My name is James Carner and I’m the founder of Quickie Marketing, a list hygiene company. We remove spam traps, complainers, bounces, litigators and all perceivable threats from email marketing lists. Every day, we receive screamers/complainers and spam traps from our partners which we then study, interpret and use this data for our list hygiene program. I have noticed a trend in our industry that I’d like to point out. There are many forums that publicly post complainers and traps, which is a wonderful tool for publishers to suppress against, but the verbiage they use really needs to be changed.
Any publisher that sends advertisements will face resistance from consumers. The negative feedback coming from the recipient can come across as harsh. For example, some typical comments are, “Die you [blank] spammer!” or “Take me off your [blank] list or I will report you to the FCC!” Because of these graphic comments, our industry has labeled these consumers as “screamers” and/or “complainers”.
The terms “screamer” and/or “complainer” is an accusation that labels a consumer as a mean spirited or angry individual. Aren’t we being a little hypocritical? Let’s be honest. When you receive what you perceive as spam in your inbox, don’t you get irritated? The fact of the matter is, half of the world’s publishers are in our own complainers file because emailers are the worst responders when they receive spam. Obviously, the pot is calling the kettle black. Because of this, we decided to make a change. For the past year, we have been changing our collateral to define screamers/complainers as “protestors”. This term fits and doesn’t judge the character of the individual.
Another term that might be labeled incorrectly is “spam trap”. Spam advisories create blackholes in order to receive spam for study. A blackhole is a server that captures spam to study with the purpose of creating filters to suppress the number of spam that comes into an organization. Anyone can send an advertisement into these blackholes and lose their IP reputation.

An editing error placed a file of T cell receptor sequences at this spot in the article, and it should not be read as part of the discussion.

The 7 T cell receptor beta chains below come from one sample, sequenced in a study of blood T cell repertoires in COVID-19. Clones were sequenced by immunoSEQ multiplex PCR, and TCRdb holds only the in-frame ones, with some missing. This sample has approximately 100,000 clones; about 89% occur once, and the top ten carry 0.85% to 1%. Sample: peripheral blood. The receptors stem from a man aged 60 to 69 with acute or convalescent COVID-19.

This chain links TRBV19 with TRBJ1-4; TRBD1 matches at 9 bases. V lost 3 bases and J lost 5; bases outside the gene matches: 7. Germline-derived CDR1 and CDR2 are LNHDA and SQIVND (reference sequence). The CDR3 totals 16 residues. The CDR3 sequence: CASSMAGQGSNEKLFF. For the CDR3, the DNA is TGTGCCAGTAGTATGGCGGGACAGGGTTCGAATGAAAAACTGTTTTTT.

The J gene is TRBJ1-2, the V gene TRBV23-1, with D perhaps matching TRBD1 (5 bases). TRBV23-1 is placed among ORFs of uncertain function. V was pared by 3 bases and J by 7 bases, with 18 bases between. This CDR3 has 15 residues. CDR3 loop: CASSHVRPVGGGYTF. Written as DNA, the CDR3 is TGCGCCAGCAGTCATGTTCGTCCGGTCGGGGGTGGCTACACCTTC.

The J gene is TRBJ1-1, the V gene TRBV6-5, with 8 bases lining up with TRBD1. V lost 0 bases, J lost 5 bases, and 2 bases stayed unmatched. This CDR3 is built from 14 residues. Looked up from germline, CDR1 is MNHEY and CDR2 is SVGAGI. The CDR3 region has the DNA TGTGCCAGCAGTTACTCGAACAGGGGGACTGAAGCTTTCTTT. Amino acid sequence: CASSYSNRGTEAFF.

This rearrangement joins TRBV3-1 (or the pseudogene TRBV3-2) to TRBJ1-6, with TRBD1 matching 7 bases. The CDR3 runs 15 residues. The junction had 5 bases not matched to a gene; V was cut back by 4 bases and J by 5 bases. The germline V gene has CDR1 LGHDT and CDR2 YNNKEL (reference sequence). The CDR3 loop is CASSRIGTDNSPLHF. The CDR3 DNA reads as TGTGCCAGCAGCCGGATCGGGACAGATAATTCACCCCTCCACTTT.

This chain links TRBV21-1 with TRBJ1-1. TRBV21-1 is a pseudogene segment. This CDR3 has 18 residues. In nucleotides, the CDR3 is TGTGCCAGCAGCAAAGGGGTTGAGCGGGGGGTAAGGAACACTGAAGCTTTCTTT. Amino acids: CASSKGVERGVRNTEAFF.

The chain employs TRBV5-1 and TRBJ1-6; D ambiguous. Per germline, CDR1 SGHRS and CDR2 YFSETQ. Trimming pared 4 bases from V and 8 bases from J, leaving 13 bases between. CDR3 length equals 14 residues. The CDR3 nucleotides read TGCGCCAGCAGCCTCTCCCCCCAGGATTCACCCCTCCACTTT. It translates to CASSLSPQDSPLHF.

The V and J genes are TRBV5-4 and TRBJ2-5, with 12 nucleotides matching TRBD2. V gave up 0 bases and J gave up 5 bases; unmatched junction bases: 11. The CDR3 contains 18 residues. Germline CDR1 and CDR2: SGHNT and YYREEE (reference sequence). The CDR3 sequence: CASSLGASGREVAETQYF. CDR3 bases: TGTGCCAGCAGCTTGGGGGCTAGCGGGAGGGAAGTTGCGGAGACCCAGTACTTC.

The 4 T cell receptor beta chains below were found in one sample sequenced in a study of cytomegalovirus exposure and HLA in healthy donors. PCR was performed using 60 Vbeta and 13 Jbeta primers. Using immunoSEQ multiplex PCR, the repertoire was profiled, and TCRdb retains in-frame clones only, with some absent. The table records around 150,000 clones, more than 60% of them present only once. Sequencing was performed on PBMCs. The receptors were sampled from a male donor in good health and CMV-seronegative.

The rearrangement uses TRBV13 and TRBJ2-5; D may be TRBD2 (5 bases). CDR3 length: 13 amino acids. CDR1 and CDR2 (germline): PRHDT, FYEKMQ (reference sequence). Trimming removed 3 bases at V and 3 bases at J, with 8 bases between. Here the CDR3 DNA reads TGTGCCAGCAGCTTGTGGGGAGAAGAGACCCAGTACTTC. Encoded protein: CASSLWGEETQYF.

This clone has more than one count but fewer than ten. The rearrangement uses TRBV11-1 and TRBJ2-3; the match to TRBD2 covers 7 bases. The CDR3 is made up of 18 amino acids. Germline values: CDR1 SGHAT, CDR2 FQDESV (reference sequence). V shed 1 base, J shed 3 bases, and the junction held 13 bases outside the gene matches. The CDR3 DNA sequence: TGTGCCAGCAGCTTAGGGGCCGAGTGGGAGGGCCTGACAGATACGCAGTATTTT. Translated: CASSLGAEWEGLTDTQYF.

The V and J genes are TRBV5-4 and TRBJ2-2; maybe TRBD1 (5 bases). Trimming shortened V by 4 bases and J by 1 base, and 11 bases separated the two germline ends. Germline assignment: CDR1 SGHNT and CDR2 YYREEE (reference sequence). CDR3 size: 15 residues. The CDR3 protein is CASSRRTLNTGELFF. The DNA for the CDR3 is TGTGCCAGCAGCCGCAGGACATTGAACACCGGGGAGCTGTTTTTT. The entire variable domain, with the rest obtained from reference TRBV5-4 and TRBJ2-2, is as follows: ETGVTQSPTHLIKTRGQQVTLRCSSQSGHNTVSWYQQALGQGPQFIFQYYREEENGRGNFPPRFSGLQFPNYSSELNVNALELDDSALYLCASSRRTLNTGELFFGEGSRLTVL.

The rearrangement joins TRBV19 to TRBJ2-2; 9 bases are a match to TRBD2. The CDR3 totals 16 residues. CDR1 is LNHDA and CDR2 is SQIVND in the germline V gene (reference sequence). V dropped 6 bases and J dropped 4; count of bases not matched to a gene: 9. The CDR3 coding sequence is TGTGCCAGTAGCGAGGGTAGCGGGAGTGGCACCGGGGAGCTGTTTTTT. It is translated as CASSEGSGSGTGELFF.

If a spammer sends an advertisement into a blackhole, the term “spam trap” would be appropriate. However, if a publisher sends into a blackhole with opt-in information and gets listed or blocked, would this term “spam trap” apply to them? I think this is judging the publisher that they are spamming. It doesn’t seem like a good fit to me. I propose we change it to “advisory trap”. This way, the publisher who fell into the blackhole isn’t being judged as a spammer, but only being labeled as an advisory victim so they can make their case to be de-listed.
We really do need advisories to help stop unsolicited spam. 90% of all email is reported as spam, so it’s a real and legitimate problem. We also need consumers to trust publishers who follow the law. Consumers can easily research information about what category they fall into within the affiliate and publisher industry. Would they be happy if they knew we called them “screamers”? It’s time we pull the thumb out of our mouth and grow up. Consumers are our bread and butter. Let’s treat them with the respect and dignity they deserve.
If we stop judging consumers and label them appropriately as “protestors”, then advisories should stop judging publishers and label them fittingly as “advisory suspects”. If we change our attitude and verbiage, then perhaps the spam advisories will change theirs.